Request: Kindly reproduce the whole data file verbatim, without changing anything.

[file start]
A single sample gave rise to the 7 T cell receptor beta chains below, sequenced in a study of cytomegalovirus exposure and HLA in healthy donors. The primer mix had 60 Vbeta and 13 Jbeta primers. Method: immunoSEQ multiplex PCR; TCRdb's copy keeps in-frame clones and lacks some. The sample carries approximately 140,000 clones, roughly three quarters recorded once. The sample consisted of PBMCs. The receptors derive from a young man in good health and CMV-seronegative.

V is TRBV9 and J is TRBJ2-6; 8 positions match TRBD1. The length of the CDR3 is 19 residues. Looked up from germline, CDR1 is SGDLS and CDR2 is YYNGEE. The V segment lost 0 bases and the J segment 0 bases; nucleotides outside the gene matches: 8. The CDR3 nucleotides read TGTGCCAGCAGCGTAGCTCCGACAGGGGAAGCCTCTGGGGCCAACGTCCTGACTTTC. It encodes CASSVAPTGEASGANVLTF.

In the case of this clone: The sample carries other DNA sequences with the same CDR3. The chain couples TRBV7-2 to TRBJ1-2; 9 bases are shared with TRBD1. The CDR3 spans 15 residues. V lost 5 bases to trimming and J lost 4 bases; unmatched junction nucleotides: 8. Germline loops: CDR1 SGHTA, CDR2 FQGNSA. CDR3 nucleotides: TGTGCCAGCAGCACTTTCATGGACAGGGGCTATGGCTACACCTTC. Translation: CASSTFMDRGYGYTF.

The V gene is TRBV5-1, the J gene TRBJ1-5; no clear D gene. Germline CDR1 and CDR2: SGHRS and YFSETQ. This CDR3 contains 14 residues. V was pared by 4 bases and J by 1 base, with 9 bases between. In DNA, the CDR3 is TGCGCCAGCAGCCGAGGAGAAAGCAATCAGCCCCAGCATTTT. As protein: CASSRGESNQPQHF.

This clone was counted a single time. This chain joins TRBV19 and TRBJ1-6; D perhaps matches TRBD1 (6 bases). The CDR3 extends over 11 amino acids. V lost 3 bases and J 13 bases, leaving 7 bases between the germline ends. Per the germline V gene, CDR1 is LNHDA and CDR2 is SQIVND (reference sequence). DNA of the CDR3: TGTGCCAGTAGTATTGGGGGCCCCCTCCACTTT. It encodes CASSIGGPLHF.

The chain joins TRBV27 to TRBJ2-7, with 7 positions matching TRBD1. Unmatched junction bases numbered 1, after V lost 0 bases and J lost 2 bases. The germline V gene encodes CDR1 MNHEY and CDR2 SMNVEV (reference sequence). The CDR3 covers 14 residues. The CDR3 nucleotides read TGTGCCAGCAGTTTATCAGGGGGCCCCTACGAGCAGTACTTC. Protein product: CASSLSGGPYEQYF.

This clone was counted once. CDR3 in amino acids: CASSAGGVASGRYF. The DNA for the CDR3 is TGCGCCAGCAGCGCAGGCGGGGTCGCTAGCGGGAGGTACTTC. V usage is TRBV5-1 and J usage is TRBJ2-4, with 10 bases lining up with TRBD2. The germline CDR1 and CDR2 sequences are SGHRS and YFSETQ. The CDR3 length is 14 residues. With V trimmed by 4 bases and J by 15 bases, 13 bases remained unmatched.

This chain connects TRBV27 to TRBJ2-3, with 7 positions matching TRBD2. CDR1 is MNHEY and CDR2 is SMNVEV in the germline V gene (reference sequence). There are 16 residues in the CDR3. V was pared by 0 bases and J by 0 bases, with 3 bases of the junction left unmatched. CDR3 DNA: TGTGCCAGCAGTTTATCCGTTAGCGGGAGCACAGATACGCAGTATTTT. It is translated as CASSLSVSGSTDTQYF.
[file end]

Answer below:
A single sample gave rise to the 7 T cell receptor beta chains below, sequenced in a study of cytomegalovirus exposure and HLA in healthy donors. The primer mix had 60 Vbeta and 13 Jbeta primers. Method: immunoSEQ multiplex PCR; TCRdb's copy keeps in-frame clones and lacks some. The sample carries approximately 140,000 clones, roughly three quarters recorded once. The sample consisted of PBMCs. The receptors derive from a young man in good health and CMV-seronegative.

V is TRBV9 and J is TRBJ2-6; 8 positions match TRBD1. The length of the CDR3 is 19 residues. Looked up from germline, CDR1 is SGDLS and CDR2 is YYNGEE. The V segment lost 0 bases and the J segment 0 bases; nucleotides outside the gene matches: 8. The CDR3 nucleotides read TGTGCCAGCAGCGTAGCTCCGACAGGGGAAGCCTCTGGGGCCAACGTCCTGACTTTC. It encodes CASSVAPTGEASGANVLTF.

In the case of this clone: The sample carries other DNA sequences with the same CDR3. The chain couples TRBV7-2 to TRBJ1-2; 9 bases are shared with TRBD1. The CDR3 spans 15 residues. V lost 5 bases to trimming and J lost 4 bases; unmatched junction nucleotides: 8. Germline loops: CDR1 SGHTA, CDR2 FQGNSA. CDR3 nucleotides: TGTGCCAGCAGCACTTTCATGGACAGGGGCTATGGCTACACCTTC. Translation: CASSTFMDRGYGYTF.

The V gene is TRBV5-1, the J gene TRBJ1-5; no clear D gene. Germline CDR1 and CDR2: SGHRS and YFSETQ. This CDR3 contains 14 residues. V was pared by 4 bases and J by 1 base, with 9 bases between. In DNA, the CDR3 is TGCGCCAGCAGCCGAGGAGAAAGCAATCAGCCCCAGCATTTT. As protein: CASSRGESNQPQHF.

This clone was counted a single time. This chain joins TRBV19 and TRBJ1-6; D perhaps matches TRBD1 (6 bases). The CDR3 extends over 11 amino acids. V lost 3 bases and J 13 bases, leaving 7 bases between the germline ends. Per the germline V gene, CDR1 is LNHDA and CDR2 is SQIVND (reference sequence). DNA of the CDR3: TGTGCCAGTAGTATTGGGGGCCCCCTCCACTTT. It encodes CASSIGGPLHF.

The chain joins TRBV27 to TRBJ2-7, with 7 positions matching TRBD1. Unmatched junction bases numbered 1, after V lost 0 bases and J lost 2 bases. The germline V gene encodes CDR1 MNHEY and CDR2 SMNVEV (reference sequence). The CDR3 covers 14 residues. The CDR3 nucleotides read TGTGCCAGCAGTTTATCAGGGGGCCCCTACGAGCAGTACTTC. Protein product: CASSLSGGPYEQYF.

This clone was counted once. CDR3 in amino acids: CASSAGGVASGRYF. The DNA for the CDR3 is TGCGCCAGCAGCGCAGGCGGGGTCGCTAGCGGGAGGTACTTC. V usage is TRBV5-1 and J usage is TRBJ2-4, with 10 bases lining up with TRBD2. The germline CDR1 and CDR2 sequences are SGHRS and YFSETQ. The CDR3 length is 14 residues. With V trimmed by 4 bases and J by 15 bases, 13 bases remained unmatched.

This chain connects TRBV27 to TRBJ2-3, with 7 positions matching TRBD2. CDR1 is MNHEY and CDR2 is SMNVEV in the germline V gene (reference sequence). There are 16 residues in the CDR3. V was pared by 0 bases and J by 0 bases, with 3 bases of the junction left unmatched. CDR3 DNA: TGTGCCAGCAGTTTATCCGTTAGCGGGAGCACAGATACGCAGTATTTT. It is translated as CASSLSVSGSTDTQYF.